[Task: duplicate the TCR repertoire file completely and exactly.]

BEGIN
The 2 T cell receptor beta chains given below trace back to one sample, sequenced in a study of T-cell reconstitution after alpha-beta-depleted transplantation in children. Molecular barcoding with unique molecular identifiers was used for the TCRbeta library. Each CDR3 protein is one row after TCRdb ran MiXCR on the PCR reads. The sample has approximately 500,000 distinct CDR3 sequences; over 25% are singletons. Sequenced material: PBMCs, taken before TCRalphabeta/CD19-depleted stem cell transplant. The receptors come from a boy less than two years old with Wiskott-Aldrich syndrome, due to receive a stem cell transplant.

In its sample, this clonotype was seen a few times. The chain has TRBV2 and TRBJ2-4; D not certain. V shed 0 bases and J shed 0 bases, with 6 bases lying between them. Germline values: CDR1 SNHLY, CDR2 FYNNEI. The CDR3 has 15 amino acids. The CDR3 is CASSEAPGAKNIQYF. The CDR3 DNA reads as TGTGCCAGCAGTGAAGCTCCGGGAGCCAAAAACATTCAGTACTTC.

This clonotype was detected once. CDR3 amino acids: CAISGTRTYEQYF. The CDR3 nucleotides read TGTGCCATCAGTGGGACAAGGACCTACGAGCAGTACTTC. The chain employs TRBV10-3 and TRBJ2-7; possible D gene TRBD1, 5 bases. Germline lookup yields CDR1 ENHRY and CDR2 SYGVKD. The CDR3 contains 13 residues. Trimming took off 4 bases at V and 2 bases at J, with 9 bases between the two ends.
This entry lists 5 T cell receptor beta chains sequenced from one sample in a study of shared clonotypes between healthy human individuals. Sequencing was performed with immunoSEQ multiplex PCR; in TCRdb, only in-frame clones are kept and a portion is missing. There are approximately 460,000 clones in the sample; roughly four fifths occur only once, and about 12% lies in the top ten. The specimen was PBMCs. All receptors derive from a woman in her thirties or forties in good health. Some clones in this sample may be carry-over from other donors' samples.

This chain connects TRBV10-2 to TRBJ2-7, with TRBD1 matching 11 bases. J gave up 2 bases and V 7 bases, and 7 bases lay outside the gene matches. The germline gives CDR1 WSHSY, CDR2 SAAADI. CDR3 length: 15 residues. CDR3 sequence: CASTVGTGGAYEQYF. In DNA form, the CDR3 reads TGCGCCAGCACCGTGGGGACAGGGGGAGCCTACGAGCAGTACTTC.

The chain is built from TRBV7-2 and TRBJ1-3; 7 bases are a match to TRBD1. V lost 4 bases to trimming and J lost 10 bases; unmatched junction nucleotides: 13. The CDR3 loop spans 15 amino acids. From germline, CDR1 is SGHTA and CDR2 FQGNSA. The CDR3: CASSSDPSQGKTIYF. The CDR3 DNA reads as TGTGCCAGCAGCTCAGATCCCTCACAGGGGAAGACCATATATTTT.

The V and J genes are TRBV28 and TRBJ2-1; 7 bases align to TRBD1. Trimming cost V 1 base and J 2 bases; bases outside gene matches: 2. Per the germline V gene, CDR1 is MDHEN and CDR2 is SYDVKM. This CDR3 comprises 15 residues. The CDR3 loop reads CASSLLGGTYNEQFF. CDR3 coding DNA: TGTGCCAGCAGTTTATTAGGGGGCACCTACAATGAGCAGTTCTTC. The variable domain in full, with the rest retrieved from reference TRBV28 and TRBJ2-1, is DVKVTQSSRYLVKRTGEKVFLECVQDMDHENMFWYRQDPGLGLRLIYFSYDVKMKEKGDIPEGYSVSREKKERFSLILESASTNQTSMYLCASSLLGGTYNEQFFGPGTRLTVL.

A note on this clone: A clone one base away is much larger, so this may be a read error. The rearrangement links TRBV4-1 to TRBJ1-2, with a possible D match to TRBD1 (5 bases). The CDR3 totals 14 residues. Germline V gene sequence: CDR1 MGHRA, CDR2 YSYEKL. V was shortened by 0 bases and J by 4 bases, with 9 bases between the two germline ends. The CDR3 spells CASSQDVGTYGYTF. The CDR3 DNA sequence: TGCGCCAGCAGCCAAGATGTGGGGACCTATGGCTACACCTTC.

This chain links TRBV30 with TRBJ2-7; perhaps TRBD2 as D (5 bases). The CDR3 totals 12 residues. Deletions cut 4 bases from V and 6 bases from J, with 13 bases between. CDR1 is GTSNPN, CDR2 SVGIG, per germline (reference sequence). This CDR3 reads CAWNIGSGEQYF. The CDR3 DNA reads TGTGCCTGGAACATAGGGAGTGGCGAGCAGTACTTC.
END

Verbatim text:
The 2 T cell receptor beta chains given below trace back to one sample, sequenced in a study of T-cell reconstitution after alpha-beta-depleted transplantation in children. Molecular barcoding with unique molecular identifiers was used for the TCRbeta library. Each CDR3 protein is one row after TCRdb ran MiXCR on the PCR reads. The sample has approximately 500,000 distinct CDR3 sequences; over 25% are singletons. Sequenced material: PBMCs, taken before TCRalphabeta/CD19-depleted stem cell transplant. The receptors come from a boy less than two years old with Wiskott-Aldrich syndrome, due to receive a stem cell transplant.

In its sample, this clonotype was seen a few times. The chain has TRBV2 and TRBJ2-4; D not certain. V shed 0 bases and J shed 0 bases, with 6 bases lying between them. Germline values: CDR1 SNHLY, CDR2 FYNNEI. The CDR3 has 15 amino acids. The CDR3 is CASSEAPGAKNIQYF. The CDR3 DNA reads as TGTGCCAGCAGTGAAGCTCCGGGAGCCAAAAACATTCAGTACTTC.

This clonotype was detected once. CDR3 amino acids: CAISGTRTYEQYF. The CDR3 nucleotides read TGTGCCATCAGTGGGACAAGGACCTACGAGCAGTACTTC. The chain employs TRBV10-3 and TRBJ2-7; possible D gene TRBD1, 5 bases. Germline lookup yields CDR1 ENHRY and CDR2 SYGVKD. The CDR3 contains 13 residues. Trimming took off 4 bases at V and 2 bases at J, with 9 bases between the two ends.
This entry lists 5 T cell receptor beta chains sequenced from one sample in a study of shared clonotypes between healthy human individuals. Sequencing was performed with immunoSEQ multiplex PCR; in TCRdb, only in-frame clones are kept and a portion is missing. There are approximately 460,000 clones in the sample; roughly four fifths occur only once, and about 12% lies in the top ten. The specimen was PBMCs. All receptors derive from a woman in her thirties or forties in good health. Some clones in this sample may be carry-over from other donors' samples.

This chain connects TRBV10-2 to TRBJ2-7, with TRBD1 matching 11 bases. J gave up 2 bases and V 7 bases, and 7 bases lay outside the gene matches. The germline gives CDR1 WSHSY, CDR2 SAAADI. CDR3 length: 15 residues. CDR3 sequence: CASTVGTGGAYEQYF. In DNA form, the CDR3 reads TGCGCCAGCACCGTGGGGACAGGGGGAGCCTACGAGCAGTACTTC.

The chain is built from TRBV7-2 and TRBJ1-3; 7 bases are a match to TRBD1. V lost 4 bases to trimming and J lost 10 bases; unmatched junction nucleotides: 13. The CDR3 loop spans 15 amino acids. From germline, CDR1 is SGHTA and CDR2 FQGNSA. The CDR3: CASSSDPSQGKTIYF. The CDR3 DNA reads as TGTGCCAGCAGCTCAGATCCCTCACAGGGGAAGACCATATATTTT.

The V and J genes are TRBV28 and TRBJ2-1; 7 bases align to TRBD1. Trimming cost V 1 base and J 2 bases; bases outside gene matches: 2. Per the germline V gene, CDR1 is MDHEN and CDR2 is SYDVKM. This CDR3 comprises 15 residues. The CDR3 loop reads CASSLLGGTYNEQFF. CDR3 coding DNA: TGTGCCAGCAGTTTATTAGGGGGCACCTACAATGAGCAGTTCTTC. The variable domain in full, with the rest retrieved from reference TRBV28 and TRBJ2-1, is DVKVTQSSRYLVKRTGEKVFLECVQDMDHENMFWYRQDPGLGLRLIYFSYDVKMKEKGDIPEGYSVSREKKERFSLILESASTNQTSMYLCASSLLGGTYNEQFFGPGTRLTVL.

A note on this clone: A clone one base away is much larger, so this may be a read error. The rearrangement links TRBV4-1 to TRBJ1-2, with a possible D match to TRBD1 (5 bases). The CDR3 totals 14 residues. Germline V gene sequence: CDR1 MGHRA, CDR2 YSYEKL. V was shortened by 0 bases and J by 4 bases, with 9 bases between the two germline ends. The CDR3 spells CASSQDVGTYGYTF. The CDR3 DNA sequence: TGCGCCAGCAGCCAAGATGTGGGGACCTATGGCTACACCTTC.

This chain links TRBV30 with TRBJ2-7; perhaps TRBD2 as D (5 bases). The CDR3 totals 12 residues. Deletions cut 4 bases from V and 6 bases from J, with 13 bases between. CDR1 is GTSNPN, CDR2 SVGIG, per germline (reference sequence). This CDR3 reads CAWNIGSGEQYF. The CDR3 DNA reads TGTGCCTGGAACATAGGGAGTGGCGAGCAGTACTTC.